You may be looking at my new swim buddy.
I was reading the May 2007 edition of Men's Journal today in the bathroom. I flipped through page after page of manly endeavors, adventures and boasts. A small blurb caught my attention. Amidst the para-gliding, treacherous nighttime skiing, and mountain climbing, I found something brilliant. Antarctica. I'm not talking about whale watching trips or just flying in to check it out. I'm talking about, no bullshit, taking up residence on the southern most continent.
When it comes to travel, I'm no tourist; I want to live and breath the places I go. So when I got to the italicized text after the blurb about popping in and doing shots at the bottom of the Earth, my heart raced. Not just because I was answering nature's call, but because I think I heard a calling of a different sort. In that text there was a link to Raytheon's Polar Services website with the promise of work opportunities.
I'm no stranger to Raytheon, I ran into a few of their contractors in Iraq, but I had no idea they were at the South Pole too. Apparently, they operate the facilities down there and they hire employees through seasonal contracts in a variety of support fields. Not everyone working at a research station is a scientist. They've got mail clerks, couriers, communication technicians, carpenters, plumbers, butchers, bakers, candlestick makers and so forth. There are four to six month contracts available during the Antarctic summer, and eight to ten month contracts available for the winter.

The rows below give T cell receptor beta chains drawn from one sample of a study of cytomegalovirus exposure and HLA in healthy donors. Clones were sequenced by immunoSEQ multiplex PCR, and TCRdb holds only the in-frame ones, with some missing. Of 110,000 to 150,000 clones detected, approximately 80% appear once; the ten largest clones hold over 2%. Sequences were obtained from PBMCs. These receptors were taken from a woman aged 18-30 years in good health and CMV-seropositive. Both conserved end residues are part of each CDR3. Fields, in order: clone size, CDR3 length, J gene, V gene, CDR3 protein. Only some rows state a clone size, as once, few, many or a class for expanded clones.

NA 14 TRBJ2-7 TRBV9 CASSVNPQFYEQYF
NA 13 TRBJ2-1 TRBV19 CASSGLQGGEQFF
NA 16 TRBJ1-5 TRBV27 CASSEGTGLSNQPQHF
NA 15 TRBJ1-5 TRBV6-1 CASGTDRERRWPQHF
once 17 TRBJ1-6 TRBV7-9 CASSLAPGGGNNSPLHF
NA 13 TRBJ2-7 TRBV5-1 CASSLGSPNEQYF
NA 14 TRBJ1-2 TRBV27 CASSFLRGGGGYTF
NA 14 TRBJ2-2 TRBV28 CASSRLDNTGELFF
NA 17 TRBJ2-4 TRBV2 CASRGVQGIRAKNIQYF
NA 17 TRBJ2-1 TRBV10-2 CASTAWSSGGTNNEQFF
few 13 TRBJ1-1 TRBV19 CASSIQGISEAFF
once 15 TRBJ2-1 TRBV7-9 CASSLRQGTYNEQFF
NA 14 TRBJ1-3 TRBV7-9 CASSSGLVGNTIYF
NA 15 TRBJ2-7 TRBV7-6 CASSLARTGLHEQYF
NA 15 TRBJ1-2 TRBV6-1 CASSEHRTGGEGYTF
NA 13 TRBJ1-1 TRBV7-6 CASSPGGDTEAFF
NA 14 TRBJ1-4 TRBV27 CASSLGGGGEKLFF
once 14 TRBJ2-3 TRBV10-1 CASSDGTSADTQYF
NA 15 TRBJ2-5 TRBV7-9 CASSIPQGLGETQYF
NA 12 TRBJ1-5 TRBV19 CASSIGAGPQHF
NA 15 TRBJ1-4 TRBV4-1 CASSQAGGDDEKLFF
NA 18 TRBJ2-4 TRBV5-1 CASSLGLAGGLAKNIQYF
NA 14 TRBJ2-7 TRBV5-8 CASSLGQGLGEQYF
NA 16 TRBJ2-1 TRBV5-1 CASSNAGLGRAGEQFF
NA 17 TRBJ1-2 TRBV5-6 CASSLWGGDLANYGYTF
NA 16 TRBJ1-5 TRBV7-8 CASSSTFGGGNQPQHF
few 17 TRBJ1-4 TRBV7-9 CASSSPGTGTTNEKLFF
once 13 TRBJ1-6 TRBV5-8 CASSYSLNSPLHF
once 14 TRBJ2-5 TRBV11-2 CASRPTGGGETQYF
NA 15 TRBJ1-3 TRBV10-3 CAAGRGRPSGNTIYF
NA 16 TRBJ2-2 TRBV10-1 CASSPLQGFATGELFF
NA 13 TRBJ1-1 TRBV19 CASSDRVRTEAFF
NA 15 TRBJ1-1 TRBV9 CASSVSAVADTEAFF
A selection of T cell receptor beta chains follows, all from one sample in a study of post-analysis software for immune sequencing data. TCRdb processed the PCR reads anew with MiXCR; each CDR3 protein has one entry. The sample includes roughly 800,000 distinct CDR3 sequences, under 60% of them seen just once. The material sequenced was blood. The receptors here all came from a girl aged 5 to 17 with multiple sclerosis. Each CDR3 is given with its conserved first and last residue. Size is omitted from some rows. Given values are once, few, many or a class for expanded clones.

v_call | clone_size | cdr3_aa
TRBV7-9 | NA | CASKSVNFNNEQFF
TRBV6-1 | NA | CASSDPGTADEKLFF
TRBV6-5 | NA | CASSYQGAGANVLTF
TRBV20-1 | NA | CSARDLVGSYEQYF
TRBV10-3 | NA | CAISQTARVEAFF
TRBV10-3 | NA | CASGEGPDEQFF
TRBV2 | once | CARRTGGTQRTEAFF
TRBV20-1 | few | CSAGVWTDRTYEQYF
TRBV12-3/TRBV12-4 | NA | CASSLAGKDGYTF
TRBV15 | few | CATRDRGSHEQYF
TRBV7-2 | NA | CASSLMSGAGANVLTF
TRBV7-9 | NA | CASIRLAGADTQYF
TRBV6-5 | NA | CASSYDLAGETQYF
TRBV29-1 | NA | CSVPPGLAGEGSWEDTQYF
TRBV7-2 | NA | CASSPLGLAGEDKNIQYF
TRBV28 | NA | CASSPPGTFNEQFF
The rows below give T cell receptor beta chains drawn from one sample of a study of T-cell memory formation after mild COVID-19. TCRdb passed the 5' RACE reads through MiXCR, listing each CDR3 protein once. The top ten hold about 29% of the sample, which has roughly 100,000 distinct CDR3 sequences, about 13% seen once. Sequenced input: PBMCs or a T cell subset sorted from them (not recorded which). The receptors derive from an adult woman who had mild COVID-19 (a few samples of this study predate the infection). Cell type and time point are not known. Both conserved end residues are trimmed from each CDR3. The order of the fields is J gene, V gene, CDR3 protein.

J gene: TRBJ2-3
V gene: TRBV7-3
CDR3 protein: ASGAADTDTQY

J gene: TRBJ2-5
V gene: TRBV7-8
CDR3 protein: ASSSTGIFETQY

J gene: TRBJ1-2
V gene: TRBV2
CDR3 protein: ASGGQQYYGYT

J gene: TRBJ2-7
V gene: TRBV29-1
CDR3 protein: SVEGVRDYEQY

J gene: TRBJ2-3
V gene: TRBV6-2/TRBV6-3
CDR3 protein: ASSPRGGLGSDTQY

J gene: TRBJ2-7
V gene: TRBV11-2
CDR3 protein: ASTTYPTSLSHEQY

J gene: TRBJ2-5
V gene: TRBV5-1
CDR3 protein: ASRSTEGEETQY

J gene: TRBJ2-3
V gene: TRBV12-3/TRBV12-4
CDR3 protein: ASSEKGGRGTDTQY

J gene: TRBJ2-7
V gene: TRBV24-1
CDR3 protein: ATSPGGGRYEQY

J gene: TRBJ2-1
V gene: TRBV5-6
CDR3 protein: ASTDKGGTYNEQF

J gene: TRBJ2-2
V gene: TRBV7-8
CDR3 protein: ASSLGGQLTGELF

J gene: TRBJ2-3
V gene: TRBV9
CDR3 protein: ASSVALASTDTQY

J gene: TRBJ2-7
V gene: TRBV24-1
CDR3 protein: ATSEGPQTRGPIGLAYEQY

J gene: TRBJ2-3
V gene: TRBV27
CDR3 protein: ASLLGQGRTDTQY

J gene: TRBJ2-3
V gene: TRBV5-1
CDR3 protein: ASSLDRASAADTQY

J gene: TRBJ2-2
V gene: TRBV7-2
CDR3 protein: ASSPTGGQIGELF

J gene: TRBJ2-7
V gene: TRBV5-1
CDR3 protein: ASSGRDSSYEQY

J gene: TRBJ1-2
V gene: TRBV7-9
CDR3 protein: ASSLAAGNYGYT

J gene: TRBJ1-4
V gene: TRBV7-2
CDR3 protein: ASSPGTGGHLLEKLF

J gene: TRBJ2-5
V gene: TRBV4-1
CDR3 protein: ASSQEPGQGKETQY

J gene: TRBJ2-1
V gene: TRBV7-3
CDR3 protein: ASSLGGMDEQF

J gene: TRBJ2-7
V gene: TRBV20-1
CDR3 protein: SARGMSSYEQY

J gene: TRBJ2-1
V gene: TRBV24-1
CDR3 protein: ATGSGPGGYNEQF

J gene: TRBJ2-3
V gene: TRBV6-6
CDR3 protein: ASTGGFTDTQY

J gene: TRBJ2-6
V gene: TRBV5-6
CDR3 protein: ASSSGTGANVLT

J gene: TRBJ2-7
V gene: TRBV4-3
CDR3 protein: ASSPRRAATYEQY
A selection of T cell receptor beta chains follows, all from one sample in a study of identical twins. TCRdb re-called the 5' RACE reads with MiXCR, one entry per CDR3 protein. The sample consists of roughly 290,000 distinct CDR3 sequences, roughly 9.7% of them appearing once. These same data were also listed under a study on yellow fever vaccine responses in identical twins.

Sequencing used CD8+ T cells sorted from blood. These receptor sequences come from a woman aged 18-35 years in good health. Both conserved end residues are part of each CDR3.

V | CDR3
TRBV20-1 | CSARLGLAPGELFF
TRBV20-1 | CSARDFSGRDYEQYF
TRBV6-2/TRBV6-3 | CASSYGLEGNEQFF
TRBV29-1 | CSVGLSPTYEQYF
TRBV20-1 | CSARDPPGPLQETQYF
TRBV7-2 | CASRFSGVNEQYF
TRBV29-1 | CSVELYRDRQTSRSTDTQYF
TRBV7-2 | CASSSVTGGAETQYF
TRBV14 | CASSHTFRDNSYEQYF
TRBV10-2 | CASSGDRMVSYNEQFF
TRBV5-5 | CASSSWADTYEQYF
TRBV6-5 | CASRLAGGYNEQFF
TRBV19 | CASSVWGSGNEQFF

Now, I've learned one thing about companies that fill complicated and unusual government contracts; they pay top-dollar. There's no environment more extreme than the polar ice caps, so I imagine that the pay is probably none too shabby. Even if it paid crap, which I find hard to believe, I'd probably come back with 97% of the money I made while I was there... since, to my knowledge, they don't have any malls or fancy restaurants on the South Pole.
So, here's my plan. I've applied to go to college this fall. I'll go to school for three semesters, then I'll take a year off and work ten months in Antarctica doing one of several jobs I'm qualified to do. Then I'll come back with enough money to pay for the remainder of my college. I should be pretty close to graduation by then, given the number of credits I have from DLI. Who knows? I may be able to finagle some college credit out of the whole thing. After all, it is a scientific research station. Not to mention that they boast scientific lectures and all sorts of educational garbage. Think of it as the most profitable and exotic study abroad program ever.
If Iraq taught me anything, it's that I write best when I'm in an environment without distractions. You don't get more distraction-free than Antarctica. It's just you, the birds, the nerds and the snow. There's a book down there, it's waiting for me.
Apparently they'll also let me ski. That's a plus.
So hopefully, two years from now I'll be living here...